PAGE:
Menlo Park, California, USA
William Duff Architects
Photography: Lucas Fladzinski and Jim Thompson
This 4,850-square-foot house seamlessly integrates sustainable building with modern design. It has four bedrooms, four bathrooms, and a 498-square-foot cabana with a guest room and a bathroom as well as a pool.
The design is governed by a careful system of proportioning based on the Fibonacci sequence. For example, rooms gradually increase in scale from the periphery to the center of the house, culminating in the lofted central family room, which acts as a focal point. Doors that function as “opening walls,” continuous concrete floors, and custom casework pieces that define living spaces without fully enclosing them establish flow between different spaces and activities. Likewise, the large corner door system at the family room blurs the distinction between inside and outside. Clerestory windows allow the ceiling to float while drawing in the light and color of the surroundings.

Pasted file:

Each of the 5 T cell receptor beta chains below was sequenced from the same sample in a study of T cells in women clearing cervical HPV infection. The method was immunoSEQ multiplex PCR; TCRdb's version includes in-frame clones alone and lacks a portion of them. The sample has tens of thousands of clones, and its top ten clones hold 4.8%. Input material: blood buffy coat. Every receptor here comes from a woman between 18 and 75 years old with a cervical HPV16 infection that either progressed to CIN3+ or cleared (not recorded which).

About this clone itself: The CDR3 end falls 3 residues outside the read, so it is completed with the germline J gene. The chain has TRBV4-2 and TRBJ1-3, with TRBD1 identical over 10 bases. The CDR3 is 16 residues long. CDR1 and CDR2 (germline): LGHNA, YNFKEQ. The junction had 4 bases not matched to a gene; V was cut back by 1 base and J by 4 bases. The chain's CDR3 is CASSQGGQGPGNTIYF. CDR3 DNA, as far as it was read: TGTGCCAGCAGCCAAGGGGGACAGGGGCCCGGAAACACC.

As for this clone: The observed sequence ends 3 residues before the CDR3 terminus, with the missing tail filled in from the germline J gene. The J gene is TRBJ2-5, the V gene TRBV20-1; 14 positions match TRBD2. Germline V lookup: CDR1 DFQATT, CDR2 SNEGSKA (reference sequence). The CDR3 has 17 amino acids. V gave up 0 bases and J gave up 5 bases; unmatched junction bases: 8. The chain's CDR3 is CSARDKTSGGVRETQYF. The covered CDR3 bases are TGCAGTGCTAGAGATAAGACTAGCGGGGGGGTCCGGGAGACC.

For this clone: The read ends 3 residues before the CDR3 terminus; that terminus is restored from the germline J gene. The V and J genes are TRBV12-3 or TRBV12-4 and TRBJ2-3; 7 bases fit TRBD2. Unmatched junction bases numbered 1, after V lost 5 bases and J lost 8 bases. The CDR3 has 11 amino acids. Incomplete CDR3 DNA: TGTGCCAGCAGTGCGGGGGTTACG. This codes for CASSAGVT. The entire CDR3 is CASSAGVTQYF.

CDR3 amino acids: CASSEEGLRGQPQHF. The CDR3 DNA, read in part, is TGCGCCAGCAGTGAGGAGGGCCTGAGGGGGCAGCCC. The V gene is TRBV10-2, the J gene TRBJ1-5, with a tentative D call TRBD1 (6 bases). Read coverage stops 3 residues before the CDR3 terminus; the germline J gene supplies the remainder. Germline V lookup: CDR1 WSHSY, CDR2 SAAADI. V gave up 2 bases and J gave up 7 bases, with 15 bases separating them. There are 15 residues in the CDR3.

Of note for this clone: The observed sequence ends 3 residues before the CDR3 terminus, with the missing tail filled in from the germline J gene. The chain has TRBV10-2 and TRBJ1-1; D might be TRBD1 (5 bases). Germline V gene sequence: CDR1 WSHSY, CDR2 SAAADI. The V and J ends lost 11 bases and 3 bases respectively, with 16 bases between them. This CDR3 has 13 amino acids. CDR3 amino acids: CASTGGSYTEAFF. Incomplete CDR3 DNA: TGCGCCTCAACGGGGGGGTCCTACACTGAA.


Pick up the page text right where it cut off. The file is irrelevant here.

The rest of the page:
The elimination of interior partitions and the use of custom cabinetry to define functional areas allows for improved natural daylighting of interior spaces, as well as natural ventilation. Economical materials such as fin-ply resin panels, Corten steel, and stained fly-ash concrete establish a dramatic palette of color and texture that celebrates the inherent qualities of the materials, while minimizing the need for maintenance and repairs.